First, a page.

Teacher on strike in Chicago: It is all about the students
The Chicago Teachers Union went on strike Monday, shutting down the nation’s third largest school system. The teachers insist the strike is about helping their students.
“We are out here just trying to make sure that everybody knows that the real reason we are here is for the students,” a female teacher picketing outside Steinmetz High School told Labor Beat. “We want to make sure that our students are well taken care of. They need to have the best education possible. This is for them, it is not about us.”
The unidentified teacher said the school had about 1800 students and a little over 100 teachers.
“I’m advocating for my students until the very end,” she continued. “I am a teacher who is working for smaller classrooms, better and properly maintained facilities, we need to expand our libraries, we need to get more textbooks and up-to-date textbooks — my economics textbook last year was 12-years-old. We need to make sure we have more nurses, we need to make sure we have more social workers — our school has one social worker for 1800 students.”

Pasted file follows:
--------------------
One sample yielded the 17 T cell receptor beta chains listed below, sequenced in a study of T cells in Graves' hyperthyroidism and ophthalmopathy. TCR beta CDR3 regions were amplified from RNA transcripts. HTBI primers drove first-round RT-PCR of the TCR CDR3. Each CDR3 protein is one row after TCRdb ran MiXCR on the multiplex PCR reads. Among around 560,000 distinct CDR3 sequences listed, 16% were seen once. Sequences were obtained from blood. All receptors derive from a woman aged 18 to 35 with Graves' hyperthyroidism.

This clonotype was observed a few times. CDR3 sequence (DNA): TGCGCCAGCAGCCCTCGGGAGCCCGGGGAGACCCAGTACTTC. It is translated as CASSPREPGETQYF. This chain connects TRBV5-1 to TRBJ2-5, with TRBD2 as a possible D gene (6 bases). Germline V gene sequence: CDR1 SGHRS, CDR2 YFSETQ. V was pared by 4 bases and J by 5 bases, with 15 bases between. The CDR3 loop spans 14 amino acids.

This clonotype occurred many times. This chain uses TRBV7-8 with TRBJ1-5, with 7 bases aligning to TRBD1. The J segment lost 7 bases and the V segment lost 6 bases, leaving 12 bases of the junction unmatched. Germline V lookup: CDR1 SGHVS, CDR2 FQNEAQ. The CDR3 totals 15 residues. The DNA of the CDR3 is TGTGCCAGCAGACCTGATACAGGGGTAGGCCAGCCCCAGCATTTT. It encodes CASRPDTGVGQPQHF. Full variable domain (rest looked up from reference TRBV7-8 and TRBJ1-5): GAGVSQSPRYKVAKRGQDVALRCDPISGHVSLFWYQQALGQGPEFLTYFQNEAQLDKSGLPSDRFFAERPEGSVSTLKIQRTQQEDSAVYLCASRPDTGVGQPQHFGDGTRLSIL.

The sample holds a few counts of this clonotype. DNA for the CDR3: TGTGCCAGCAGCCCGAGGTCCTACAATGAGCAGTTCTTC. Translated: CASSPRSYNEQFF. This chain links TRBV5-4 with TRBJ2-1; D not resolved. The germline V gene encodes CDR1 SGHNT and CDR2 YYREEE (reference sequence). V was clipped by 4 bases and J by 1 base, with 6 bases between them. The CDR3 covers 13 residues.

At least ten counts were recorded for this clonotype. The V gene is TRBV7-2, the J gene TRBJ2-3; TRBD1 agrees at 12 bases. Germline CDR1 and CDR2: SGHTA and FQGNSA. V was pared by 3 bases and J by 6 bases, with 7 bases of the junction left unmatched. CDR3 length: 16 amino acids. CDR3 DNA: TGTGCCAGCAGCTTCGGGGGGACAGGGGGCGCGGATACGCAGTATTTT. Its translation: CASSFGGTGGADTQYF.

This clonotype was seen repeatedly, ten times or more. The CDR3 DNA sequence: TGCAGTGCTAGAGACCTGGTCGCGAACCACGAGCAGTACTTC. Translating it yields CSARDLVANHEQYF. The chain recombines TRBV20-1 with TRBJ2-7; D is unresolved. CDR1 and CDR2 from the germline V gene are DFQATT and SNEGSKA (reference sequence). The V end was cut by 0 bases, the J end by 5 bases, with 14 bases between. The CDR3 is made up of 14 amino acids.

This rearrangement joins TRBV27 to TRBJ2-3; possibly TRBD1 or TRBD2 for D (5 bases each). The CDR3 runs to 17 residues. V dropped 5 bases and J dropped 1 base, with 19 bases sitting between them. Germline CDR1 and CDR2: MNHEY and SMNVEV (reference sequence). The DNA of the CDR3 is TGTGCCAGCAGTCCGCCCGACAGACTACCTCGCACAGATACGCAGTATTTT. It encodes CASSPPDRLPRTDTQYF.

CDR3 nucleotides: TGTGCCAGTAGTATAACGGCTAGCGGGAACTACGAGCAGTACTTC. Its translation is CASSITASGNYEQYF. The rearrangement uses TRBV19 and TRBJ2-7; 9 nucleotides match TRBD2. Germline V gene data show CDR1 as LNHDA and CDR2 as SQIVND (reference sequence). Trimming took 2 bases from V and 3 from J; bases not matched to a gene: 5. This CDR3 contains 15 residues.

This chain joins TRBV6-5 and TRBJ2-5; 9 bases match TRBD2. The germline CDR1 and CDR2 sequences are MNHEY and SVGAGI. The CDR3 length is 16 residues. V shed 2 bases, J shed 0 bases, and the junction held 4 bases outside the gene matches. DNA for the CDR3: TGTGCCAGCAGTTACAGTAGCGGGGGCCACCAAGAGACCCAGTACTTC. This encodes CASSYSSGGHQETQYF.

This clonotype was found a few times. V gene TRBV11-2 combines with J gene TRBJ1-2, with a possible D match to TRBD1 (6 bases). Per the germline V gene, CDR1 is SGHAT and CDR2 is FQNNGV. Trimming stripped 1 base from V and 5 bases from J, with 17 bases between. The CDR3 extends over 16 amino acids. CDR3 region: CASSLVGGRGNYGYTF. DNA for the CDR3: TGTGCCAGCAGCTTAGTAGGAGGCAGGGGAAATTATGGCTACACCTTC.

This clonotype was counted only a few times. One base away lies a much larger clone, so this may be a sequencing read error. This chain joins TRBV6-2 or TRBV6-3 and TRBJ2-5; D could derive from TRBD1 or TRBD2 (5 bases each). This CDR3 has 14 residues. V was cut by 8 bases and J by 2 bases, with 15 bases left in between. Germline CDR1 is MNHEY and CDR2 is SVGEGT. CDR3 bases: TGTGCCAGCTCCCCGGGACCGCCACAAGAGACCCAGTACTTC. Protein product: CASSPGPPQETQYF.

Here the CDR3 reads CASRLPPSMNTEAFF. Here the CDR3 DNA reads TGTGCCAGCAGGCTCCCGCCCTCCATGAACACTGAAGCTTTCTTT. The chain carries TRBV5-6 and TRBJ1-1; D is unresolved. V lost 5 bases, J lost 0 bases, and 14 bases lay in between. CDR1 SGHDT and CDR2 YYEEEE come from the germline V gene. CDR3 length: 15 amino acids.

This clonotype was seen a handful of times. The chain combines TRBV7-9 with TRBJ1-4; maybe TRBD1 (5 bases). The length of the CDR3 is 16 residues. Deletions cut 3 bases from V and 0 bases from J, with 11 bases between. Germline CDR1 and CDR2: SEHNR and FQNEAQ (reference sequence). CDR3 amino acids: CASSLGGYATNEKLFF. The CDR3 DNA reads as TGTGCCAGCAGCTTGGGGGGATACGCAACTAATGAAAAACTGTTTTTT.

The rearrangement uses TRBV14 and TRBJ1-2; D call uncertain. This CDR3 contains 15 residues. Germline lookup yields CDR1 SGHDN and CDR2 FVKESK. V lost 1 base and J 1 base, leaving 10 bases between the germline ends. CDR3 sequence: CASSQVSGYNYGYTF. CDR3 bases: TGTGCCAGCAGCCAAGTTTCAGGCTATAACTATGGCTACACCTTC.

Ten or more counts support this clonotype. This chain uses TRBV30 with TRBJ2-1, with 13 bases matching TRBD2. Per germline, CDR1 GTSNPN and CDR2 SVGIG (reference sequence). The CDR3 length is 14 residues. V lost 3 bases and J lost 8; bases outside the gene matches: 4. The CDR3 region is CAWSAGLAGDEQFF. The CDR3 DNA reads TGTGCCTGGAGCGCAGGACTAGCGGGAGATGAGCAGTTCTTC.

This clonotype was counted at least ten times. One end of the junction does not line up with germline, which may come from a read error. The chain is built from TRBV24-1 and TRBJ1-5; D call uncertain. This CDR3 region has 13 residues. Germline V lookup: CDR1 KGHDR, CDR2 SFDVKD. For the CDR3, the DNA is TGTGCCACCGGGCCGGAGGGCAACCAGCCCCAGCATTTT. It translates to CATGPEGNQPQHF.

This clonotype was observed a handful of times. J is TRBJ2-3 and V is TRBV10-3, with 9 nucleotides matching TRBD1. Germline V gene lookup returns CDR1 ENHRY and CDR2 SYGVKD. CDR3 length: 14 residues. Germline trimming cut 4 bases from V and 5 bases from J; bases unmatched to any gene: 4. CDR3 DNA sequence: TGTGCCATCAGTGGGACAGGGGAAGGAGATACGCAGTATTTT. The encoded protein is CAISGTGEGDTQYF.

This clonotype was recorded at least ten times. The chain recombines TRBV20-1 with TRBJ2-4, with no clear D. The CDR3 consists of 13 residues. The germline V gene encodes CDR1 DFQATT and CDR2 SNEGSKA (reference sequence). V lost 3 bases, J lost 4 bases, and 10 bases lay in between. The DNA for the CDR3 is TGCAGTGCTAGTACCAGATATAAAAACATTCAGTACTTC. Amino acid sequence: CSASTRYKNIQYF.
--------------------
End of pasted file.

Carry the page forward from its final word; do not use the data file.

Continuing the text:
“We are trying to make sure our students are properly taken care of, so that they can have the education they deserve.”
CTU president Karen Lewis said the 26,000-member union went on strike because the city insisted on implementing a new evaluation system and planned to cut some health benefits for teachers. The city also refused to install additional air-conditioning units in classrooms, limit class size, and hire more social workers, Lewis said.
But Mayor Rahm Emanuel (D) has decried the action as a “strike of choice.” Emanuel and Chicago aldermen claimed the city and the teachers’ union had agreed on everything except the process for re-hiring laid off teachers and the new evaluation system.
“When you hear that they have agreed on the salary, the other two issues are not strikable issues,” Alderman Latasha Thomas told the Chicago Sun-Times. “You’ve got collateral damage: the children. The children are pawns in this, and it was too close to strike.”